The French Electric Car Boneyard – What Really Happened

Alleged French electric car boneyard
Another angle of the cars piled up in the alleged French electric car boneyard

Electric Car Myths

Usually we write about low carbon transportation. It so happens that here we report on a social media blow up about a mistakened notions about electric cars.

Autolib’ – the company behind the alleged French electric car boneyard

The story starts with Autolib’ (don’t forget the apostrophe) way back in 2011, a car-sharing service that provided electric vehicles in the Paris area. The service was not sustainable as a business and the company filed for bankruptcy in 2018. Part of the problem was that the company didn’t account for the cost of maintaining the cars and for the great mismatch between the number of cars they had and the number of subscribers they enlisted. The result was that subscribers didn’t have enough cars exacerbated by the problem of cars going out of service due to poor maintenance. The cars were sold off and many were left to rot in a lot in Massy, France.

Social media circulates the photo with an embelished story

Later on, social media users circulated photographs of the abandoned cars in a boneyard near Paris, France. The captions said the cars had been abandoned and left to decay because their battery storage cells had “given out” and were too expensive to replace and hence electric cars were fundamentally faulty. This was implied as a criticism of the technology of the electric vehicles, and thus are unsustainable as a product. The photographs were real, but the accompanying description was misleading in multiple ways. In fact, it was the failure of a business model, not of the technology of the electric cars themselves!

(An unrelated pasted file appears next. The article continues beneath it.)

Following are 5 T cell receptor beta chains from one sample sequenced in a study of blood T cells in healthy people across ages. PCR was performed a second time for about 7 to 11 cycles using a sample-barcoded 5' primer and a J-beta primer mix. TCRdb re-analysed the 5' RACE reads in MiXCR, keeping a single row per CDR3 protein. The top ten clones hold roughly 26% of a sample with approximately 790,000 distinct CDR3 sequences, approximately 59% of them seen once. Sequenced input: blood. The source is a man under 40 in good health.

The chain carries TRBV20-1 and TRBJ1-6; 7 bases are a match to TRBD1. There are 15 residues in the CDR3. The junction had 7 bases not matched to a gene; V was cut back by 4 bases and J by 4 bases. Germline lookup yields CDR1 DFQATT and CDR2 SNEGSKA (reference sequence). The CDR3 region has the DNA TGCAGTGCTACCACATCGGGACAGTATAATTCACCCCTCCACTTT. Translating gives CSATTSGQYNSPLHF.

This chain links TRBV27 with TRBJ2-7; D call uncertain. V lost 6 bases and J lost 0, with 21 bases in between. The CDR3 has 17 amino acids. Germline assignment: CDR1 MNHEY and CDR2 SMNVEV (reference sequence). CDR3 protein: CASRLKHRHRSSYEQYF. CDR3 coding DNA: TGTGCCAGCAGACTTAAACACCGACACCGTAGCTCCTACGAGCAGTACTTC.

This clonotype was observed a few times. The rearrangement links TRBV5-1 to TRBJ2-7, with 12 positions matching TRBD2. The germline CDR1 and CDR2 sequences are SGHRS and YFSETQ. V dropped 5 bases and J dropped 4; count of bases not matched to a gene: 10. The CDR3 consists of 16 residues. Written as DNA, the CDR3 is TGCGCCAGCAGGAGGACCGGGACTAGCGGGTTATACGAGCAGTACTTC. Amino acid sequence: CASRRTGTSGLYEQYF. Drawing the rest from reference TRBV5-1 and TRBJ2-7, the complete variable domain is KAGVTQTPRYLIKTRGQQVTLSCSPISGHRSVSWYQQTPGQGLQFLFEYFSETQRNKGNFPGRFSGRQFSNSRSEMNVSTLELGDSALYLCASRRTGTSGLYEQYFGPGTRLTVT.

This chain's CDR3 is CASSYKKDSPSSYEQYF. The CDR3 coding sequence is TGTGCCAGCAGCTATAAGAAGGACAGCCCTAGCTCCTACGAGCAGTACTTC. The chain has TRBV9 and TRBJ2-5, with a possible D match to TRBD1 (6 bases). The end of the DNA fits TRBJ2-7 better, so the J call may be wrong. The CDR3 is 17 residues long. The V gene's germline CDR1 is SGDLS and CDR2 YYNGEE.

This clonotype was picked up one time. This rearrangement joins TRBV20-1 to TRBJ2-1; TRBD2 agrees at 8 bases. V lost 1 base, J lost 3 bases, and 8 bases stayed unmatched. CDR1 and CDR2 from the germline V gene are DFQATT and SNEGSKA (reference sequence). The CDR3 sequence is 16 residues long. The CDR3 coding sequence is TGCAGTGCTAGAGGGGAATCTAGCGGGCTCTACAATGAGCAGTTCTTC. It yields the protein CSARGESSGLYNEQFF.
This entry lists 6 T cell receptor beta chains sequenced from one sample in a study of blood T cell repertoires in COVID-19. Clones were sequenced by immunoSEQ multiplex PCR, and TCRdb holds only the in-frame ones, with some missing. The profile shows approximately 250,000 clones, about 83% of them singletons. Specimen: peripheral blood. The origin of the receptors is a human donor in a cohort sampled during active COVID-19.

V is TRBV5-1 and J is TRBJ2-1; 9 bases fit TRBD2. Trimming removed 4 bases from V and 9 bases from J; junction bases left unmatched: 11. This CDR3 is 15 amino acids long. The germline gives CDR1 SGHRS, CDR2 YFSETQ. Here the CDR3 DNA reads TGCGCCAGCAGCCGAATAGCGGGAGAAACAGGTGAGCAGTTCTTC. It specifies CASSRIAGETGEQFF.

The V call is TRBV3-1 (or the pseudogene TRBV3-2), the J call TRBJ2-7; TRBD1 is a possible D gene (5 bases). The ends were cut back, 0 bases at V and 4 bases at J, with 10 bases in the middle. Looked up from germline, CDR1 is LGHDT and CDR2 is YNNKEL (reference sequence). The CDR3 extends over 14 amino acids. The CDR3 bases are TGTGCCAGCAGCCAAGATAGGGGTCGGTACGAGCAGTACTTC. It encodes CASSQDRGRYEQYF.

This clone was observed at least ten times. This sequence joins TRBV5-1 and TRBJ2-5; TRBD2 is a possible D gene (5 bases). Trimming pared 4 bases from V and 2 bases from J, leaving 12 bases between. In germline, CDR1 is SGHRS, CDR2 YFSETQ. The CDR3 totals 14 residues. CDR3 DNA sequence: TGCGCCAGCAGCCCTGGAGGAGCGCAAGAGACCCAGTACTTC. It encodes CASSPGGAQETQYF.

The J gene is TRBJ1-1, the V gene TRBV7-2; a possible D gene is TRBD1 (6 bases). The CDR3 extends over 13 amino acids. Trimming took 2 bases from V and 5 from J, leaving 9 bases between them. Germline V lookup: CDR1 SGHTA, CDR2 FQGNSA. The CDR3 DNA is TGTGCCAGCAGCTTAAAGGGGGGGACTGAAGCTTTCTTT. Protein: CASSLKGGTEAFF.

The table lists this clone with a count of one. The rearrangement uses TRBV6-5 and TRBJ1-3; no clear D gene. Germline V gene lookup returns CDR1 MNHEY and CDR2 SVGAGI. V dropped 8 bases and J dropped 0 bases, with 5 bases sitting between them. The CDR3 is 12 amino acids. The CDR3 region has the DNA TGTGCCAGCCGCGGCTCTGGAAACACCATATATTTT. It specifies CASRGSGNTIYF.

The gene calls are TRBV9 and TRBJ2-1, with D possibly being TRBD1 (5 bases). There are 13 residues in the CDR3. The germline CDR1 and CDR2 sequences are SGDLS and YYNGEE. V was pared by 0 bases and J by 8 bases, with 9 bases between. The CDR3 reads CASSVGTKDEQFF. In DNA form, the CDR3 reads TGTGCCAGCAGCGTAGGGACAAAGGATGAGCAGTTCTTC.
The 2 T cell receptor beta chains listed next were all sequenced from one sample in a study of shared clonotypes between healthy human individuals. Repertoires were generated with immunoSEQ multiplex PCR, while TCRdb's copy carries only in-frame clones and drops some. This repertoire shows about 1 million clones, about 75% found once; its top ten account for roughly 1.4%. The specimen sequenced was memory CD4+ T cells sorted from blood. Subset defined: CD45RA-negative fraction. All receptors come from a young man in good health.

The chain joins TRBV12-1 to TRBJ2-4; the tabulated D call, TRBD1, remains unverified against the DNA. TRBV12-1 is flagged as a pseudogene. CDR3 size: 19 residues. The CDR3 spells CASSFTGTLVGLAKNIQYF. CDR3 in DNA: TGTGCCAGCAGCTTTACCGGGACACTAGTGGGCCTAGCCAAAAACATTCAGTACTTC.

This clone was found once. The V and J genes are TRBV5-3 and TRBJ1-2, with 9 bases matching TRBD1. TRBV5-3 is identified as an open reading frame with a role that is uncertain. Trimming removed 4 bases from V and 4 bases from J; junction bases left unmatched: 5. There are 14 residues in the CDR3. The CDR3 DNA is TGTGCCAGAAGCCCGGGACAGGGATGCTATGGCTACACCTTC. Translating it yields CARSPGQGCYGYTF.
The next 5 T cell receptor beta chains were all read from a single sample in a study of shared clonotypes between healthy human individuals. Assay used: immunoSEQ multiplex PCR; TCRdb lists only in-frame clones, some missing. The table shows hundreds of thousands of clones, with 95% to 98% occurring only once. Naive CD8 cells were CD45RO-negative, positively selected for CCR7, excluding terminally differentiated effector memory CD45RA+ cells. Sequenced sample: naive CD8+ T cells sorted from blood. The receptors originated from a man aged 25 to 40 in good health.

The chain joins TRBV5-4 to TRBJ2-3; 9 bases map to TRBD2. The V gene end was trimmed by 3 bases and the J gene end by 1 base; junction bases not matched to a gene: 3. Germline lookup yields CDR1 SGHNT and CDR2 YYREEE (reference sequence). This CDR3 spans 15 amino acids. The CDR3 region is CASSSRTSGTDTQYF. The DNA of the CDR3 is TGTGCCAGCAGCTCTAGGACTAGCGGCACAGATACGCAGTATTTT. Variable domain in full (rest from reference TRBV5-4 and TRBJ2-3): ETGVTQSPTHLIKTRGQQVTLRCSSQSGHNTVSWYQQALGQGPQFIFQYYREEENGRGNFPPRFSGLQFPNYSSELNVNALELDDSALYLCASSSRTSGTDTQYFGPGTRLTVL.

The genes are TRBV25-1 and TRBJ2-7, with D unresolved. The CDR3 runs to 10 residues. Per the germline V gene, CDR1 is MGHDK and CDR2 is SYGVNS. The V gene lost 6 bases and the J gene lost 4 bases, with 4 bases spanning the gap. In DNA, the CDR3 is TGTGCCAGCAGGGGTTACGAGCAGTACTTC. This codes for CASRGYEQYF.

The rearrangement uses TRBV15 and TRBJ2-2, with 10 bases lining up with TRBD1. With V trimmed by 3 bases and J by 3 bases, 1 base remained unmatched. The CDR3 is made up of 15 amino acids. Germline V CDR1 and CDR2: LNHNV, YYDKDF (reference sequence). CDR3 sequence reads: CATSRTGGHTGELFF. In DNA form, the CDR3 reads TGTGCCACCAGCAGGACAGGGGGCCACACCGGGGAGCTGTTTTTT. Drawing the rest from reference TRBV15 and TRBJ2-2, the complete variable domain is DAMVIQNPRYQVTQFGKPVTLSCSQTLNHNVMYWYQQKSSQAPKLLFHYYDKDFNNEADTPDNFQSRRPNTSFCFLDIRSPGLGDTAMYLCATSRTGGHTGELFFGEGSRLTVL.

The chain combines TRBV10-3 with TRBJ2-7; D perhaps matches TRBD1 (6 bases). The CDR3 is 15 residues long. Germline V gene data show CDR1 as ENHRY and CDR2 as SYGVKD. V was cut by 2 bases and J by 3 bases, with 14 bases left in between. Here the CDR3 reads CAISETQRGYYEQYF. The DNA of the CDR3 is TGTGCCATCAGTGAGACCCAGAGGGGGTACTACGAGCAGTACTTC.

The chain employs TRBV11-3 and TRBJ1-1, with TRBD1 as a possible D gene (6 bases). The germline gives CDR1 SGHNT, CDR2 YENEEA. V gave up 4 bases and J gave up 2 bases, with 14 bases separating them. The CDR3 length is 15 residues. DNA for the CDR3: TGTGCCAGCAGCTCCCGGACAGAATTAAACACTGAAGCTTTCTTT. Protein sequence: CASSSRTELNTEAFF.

Fact checkers debunk the French electric car boneyard story

Both Snopes and Politifact invested the story about the “French electric car boneyard” and gave their respective accounts. When the business failed in 2018, the company sold off most of the cars and had to put the ones in poor condition in a lot. While in the lot, their batteries had been removed anyway and weren’t leaking into the soil as the posters suggested. One of the managers of the lot, Paul Aouizerate was quoted as saying “Our vehicles are properly stored. The firefighters are aware that the construction site is well organized. All batteries have been removed, [and] the connections are isolated”.

Even Reuters got in on debunking the news story. Reuters also reports that the owners of the company have been selling the cars to another buy so these cars are not simply sitting there as junk.

Why is it important to debunk the story? Because whenever there’s a policy discussion or decision about increasing use of electric vehicles as a way to combat carbon emissions, critics trot out this ridiculous story to back up their claim that electric vehicle technology is flawed. Again, it was a business case challenge not a technology challenge that this company couldn’t keep it going.

Velib’ – the bike-share service is a bright spot

A related service run by the city, not the parent company of Autolib’, called Vélib’ Métropole remains in service. Bike riders rent bikes that are stored in bike racks.

An image from the Velib’ Metropole bike-share service run by the city of Paris

Summary TL;DR

The photos are real but its not because the electric batteries failed, its because the parent company’s business model failed .

Anne Lauer
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Anna Lauer is a writer, gardener, and homesteader living in rural Wisconsin. She has written for Mother Earth News, Grit, and Hobby Farms magazines. Anna is writing a new book about growing your food for free and an ultimate guide to producing food at little to no cost. When shes not writing or gardening, Anna enjoys spending time with her husband and two young daughters.